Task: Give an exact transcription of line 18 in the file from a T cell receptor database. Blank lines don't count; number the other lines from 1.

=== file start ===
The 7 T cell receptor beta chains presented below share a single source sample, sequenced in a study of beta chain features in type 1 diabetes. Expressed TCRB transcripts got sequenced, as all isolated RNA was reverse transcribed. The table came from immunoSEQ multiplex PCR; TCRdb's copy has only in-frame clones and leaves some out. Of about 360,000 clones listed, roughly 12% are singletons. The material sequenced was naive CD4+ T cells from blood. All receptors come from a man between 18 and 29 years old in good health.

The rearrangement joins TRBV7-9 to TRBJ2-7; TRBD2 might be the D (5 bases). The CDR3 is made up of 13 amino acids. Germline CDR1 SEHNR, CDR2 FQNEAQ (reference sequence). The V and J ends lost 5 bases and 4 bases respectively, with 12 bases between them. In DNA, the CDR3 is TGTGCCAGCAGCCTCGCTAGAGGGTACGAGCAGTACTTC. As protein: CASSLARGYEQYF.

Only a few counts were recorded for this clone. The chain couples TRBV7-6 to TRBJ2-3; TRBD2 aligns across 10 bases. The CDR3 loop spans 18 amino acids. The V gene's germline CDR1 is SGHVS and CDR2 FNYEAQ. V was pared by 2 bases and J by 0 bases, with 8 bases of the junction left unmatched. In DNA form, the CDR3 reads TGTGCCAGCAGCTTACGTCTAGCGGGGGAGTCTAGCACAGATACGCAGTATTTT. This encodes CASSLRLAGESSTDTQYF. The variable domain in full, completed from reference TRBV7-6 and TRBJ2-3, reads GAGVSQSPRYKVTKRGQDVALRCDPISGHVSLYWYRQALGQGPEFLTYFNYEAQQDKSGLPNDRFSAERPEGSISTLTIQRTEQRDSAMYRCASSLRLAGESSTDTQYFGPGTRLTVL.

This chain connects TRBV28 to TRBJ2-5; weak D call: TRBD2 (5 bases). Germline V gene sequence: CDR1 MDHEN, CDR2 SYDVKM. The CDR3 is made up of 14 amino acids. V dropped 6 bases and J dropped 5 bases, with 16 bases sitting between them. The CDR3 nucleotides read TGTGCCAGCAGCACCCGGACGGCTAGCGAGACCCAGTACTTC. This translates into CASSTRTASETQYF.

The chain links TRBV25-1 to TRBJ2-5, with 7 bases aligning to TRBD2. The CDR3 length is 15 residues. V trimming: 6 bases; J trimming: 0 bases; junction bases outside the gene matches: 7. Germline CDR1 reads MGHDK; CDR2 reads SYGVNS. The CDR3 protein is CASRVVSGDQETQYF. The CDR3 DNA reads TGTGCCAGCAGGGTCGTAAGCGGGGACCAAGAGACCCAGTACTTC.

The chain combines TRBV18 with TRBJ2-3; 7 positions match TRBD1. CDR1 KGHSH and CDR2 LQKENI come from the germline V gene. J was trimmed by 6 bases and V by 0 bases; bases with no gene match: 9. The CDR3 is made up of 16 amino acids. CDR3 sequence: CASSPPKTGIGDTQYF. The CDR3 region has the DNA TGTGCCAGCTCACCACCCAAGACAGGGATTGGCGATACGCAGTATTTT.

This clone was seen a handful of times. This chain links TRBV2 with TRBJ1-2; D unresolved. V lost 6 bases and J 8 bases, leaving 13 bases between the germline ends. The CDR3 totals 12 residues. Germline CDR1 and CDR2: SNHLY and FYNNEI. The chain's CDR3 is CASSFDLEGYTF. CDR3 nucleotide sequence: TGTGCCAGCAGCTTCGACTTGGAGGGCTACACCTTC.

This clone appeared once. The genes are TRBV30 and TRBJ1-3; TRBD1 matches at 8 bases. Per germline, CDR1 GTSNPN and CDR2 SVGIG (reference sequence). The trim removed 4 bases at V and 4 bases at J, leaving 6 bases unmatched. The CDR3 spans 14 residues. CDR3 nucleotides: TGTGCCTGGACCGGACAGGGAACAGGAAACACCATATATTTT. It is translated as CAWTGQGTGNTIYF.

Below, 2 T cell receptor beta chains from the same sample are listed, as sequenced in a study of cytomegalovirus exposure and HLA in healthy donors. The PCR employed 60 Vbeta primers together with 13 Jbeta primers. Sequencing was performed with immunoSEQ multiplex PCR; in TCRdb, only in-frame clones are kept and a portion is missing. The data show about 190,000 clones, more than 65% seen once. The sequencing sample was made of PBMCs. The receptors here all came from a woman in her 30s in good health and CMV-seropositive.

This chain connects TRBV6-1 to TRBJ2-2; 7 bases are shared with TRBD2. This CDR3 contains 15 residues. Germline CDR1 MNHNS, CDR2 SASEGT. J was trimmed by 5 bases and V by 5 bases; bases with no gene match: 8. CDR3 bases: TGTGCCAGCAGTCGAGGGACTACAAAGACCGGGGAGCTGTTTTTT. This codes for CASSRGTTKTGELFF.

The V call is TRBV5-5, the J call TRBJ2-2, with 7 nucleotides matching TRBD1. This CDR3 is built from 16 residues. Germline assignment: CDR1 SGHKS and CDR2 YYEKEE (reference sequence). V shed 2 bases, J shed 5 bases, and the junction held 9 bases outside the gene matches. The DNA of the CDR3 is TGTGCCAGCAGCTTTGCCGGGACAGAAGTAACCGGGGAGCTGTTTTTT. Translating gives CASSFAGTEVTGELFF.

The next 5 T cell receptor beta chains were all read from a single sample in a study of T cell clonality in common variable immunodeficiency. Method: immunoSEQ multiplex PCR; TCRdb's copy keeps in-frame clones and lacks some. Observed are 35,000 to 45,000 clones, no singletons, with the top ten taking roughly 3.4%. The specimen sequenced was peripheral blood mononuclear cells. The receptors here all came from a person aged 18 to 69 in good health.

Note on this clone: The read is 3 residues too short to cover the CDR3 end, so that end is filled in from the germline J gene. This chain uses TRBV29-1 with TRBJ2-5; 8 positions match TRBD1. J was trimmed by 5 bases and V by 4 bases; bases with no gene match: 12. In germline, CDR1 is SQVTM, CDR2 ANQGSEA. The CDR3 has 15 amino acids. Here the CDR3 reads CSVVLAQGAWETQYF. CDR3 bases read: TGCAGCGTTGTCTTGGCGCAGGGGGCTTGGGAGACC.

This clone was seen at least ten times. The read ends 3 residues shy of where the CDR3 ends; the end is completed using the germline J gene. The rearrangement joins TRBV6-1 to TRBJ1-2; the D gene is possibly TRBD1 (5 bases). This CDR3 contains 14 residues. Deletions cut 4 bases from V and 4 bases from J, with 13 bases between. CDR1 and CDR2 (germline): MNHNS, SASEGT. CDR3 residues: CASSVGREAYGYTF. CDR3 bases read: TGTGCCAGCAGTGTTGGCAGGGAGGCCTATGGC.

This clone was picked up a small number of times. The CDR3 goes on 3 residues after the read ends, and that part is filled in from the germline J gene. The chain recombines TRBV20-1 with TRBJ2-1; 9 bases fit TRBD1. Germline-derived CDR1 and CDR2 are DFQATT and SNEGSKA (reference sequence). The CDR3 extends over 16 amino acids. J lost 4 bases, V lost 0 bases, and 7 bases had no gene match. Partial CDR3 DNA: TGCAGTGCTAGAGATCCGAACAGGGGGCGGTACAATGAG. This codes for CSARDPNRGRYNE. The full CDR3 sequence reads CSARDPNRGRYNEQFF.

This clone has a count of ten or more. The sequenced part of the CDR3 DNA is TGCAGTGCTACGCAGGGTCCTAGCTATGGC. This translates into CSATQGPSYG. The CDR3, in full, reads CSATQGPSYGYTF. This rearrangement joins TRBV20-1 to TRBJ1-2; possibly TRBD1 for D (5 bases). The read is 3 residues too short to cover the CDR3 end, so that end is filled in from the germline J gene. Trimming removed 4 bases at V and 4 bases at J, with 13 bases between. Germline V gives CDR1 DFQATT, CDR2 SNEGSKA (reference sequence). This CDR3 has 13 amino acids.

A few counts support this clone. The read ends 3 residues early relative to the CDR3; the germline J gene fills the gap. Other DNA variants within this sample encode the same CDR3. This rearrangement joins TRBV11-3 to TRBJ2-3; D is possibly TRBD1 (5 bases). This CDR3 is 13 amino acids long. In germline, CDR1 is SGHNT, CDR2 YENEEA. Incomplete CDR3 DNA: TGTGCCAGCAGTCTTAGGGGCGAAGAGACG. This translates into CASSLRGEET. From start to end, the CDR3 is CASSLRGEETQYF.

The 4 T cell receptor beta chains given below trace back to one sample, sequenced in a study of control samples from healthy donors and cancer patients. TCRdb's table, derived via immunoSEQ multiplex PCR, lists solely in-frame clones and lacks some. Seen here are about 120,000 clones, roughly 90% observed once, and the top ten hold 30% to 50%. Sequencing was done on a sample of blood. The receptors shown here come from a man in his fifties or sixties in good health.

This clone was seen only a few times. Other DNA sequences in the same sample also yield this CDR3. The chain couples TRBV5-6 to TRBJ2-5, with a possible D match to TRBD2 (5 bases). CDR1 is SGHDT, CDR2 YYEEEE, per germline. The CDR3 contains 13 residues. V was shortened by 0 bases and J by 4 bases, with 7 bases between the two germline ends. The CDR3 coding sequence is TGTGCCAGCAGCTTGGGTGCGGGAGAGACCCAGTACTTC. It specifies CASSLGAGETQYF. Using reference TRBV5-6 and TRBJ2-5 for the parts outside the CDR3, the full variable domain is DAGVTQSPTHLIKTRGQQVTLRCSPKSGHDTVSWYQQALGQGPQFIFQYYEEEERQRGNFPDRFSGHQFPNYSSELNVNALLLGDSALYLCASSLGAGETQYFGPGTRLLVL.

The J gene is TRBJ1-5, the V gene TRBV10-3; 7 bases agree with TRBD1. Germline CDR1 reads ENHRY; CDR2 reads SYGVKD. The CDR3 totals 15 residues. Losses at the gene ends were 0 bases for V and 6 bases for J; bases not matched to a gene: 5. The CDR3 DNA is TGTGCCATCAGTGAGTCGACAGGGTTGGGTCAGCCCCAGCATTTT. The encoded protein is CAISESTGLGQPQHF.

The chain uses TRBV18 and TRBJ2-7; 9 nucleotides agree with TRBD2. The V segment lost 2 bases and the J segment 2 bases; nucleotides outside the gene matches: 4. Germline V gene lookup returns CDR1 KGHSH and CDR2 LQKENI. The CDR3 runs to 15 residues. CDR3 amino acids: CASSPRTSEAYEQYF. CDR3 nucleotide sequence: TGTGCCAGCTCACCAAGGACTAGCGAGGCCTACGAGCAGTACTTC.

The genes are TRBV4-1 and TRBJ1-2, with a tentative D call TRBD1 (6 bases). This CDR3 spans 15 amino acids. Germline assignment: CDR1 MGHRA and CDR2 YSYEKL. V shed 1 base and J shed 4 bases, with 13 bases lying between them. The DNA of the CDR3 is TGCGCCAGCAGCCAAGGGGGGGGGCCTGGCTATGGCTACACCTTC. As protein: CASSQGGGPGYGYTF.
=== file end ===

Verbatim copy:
The 4 T cell receptor beta chains given below trace back to one sample, sequenced in a study of control samples from healthy donors and cancer patients. TCRdb's table, derived via immunoSEQ multiplex PCR, lists solely in-frame clones and lacks some. Seen here are about 120,000 clones, roughly 90% observed once, and the top ten hold 30% to 50%. Sequencing was done on a sample of blood. The receptors shown here come from a man in his fifties or sixties in good health.